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Biofumigant Cover Cropping in Potatoes: Dale Gies

Biofumigant Cover Cropping in Potatoes: Dale Gies

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Georgine Yorgey, Center for Sustaining Agriculture and Natural Resources, Washington State University, Sylvia Kantor, Center for Sustaining Agriculture and Natural Resources, Washington State University, Chad Kruger, Center for Sustaining Agriculture and Natural Resources, Washington State University, Kathleen Painter, Department of Agricultural Economics & Rural Sociology, University of Idaho, Hilary Davis, Department of Agricultural Economics and Rural Sociology, University of Idaho, Leigh Bernacchi, Department of Agricultural Economics and Rural Sociology, University of Idaho

Dale Gies grows potatoes, wheat, and seed crops for vegetables and cover crops under irrigation near Moses Lake, Washington. In this publication, Gies discusses his experiences using a biofumigant cover crop to add organic matter and improve soil quality while successfully suppressing soilborne diseases and nematodes in potatoes.

This case study is part of the Farmer-to-Farmer Case Study project, which explores innovative approaches regional farmers are using that may increase their resilience in the face of a changing climate.

Information presented is based on growers’ experiences and expertise and should not be considered as university recommendations. Mention of trade names or commercial products is solely for the purpose of providing specific information and does not imply recommendation or endorsement. Grower quotes have been edited slightly for clarity, without changing the meaning.

Readers interested in other case studies in this series can access them at on the REACCH website, as well as in the WSU Extension Learning Library.

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Location: Moses Lake, WA

Average Annual Precipitation: 8 inches (irrigated cropping)

Cropping System: 2-year rotation of potatoes with winter or spring wheat, plus a biofumigant cover crop (mustard-arugula mix) in late summer after wheat harvest. Other crops grown on the farm include seed crops (mustard and arugula for cover crops, onion, carrot, and others) grown in rotation with wheat and vegetables.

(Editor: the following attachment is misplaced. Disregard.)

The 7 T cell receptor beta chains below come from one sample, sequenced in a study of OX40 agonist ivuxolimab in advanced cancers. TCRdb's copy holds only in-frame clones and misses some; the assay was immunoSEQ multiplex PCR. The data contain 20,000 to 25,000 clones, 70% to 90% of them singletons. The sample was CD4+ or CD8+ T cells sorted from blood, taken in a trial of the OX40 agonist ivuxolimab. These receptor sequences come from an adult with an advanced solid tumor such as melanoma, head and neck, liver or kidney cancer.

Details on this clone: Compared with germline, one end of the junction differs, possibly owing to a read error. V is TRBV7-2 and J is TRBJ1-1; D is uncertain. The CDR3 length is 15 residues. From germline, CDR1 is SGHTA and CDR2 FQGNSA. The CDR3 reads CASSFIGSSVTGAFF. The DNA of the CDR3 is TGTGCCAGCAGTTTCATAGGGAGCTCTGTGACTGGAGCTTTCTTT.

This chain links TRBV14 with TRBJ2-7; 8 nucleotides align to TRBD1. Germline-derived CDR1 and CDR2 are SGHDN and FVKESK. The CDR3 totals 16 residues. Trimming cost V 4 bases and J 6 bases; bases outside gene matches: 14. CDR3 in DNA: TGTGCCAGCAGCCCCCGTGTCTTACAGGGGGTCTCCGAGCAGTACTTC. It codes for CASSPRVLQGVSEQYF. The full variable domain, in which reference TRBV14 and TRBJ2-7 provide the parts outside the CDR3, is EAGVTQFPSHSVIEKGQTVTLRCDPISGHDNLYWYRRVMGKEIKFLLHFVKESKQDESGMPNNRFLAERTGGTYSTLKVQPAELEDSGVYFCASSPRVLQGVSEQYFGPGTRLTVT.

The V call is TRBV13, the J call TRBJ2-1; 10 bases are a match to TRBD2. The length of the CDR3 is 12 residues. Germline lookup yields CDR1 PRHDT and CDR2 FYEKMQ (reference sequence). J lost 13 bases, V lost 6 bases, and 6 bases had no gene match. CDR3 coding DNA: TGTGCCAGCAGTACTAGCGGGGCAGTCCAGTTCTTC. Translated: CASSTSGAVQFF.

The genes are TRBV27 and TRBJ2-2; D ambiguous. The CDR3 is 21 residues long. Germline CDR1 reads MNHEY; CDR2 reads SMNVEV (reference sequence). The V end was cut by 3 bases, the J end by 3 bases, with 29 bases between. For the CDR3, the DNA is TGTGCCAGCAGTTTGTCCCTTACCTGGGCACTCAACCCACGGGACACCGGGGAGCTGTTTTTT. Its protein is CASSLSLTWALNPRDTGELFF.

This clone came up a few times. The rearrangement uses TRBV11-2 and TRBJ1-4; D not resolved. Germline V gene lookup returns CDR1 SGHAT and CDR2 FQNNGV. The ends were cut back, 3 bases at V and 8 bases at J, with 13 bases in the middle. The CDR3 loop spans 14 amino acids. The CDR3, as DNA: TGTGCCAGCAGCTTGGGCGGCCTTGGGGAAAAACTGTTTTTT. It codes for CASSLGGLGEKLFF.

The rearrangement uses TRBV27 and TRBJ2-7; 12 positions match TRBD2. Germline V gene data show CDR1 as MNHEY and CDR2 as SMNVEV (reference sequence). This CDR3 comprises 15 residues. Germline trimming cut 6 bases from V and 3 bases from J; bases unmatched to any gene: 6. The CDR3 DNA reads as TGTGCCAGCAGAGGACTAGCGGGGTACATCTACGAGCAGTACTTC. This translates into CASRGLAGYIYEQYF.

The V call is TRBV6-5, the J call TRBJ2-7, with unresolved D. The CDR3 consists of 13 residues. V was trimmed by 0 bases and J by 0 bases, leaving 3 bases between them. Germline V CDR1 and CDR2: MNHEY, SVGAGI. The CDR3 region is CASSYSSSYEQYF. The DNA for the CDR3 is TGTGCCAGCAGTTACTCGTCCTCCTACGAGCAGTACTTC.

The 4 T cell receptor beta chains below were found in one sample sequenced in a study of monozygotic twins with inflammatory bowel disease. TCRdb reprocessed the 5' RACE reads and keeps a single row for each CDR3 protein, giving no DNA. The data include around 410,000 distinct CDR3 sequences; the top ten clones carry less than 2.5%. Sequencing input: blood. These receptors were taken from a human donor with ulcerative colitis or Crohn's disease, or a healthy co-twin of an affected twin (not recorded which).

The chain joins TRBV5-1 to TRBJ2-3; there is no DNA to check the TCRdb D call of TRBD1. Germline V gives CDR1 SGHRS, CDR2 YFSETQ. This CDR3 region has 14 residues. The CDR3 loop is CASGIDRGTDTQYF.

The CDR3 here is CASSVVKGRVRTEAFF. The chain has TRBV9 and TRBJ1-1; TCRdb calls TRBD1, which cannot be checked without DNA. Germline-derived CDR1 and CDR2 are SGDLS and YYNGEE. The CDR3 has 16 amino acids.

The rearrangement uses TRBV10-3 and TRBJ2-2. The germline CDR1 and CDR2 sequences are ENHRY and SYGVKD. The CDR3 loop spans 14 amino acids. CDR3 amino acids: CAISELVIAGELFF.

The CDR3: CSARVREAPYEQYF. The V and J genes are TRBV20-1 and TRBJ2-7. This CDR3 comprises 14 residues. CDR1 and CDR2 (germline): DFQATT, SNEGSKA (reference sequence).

Watch the companion video Mustard Cover Cropping in Potatoes, introducing Dale Gies and his cover cropping system.

Introduction

Dale Gies produces potatoes, wheat, and seed crops for vegetables and cover crops using irrigation from the Columbia Basin Project. He farms land his father started cultivating in 1952 just after the area was converted from native sagebrush. He hopes to one day pass the farm on to his two sons, who currently help in the operation.

With coarse sandy loam soils (Timmerman coarse sandy loam; NRCS 2013), low soil organic matter, and topsoil ranging from 12–36 inches in depth (averaging 18 inches), Gies does everything he can to prevent erosion and build soil quality. Using a reduced tillage system, he adds organic matter with a biofumigant mustard-arugula cover crop. This cover crop improves soil quality while successfully suppressing soilborne diseases and nematodes.

With this system, he has grown potatoes without chemical fumigation, despite his intensive two-year rotation. Conventional wisdom generally dictates a three-year or longer rotation for potatoes to produce a healthy crop, even with fumigation.

Gies also produces seed for vegetables and cover crops (Figure 1), and he consults with farmers around the world to help improve their disease suppression through rotations and biofumigant cover cropping.

Figure 1. Swathing mustard for cover crop seed production. Photo: Andy McGuire.

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WSU Extension bulletins contain material written and produced for public distribution. Alternate formats of our educational materials are available upon request for persons with disabilities. Please contact Washington State University Extension for more information

Issued by Washington State University Extension and the U.S. Department of Agriculture in furtherance of the Acts of May 8 and June 30, 1914. Extension programs and policies are consistent with federal and state laws and regulations on nondiscrimination regarding race, sex, religion, age, color, creed, and national or ethnic origin; physical, mental, or sensory disability; marital status or sexual orientation; and status as a Vietnam-era or disabled veteran. Evidence of noncompliance may be reported through your local WSU Extension office. Trade names have been used to simplify information; no endorsement is intended.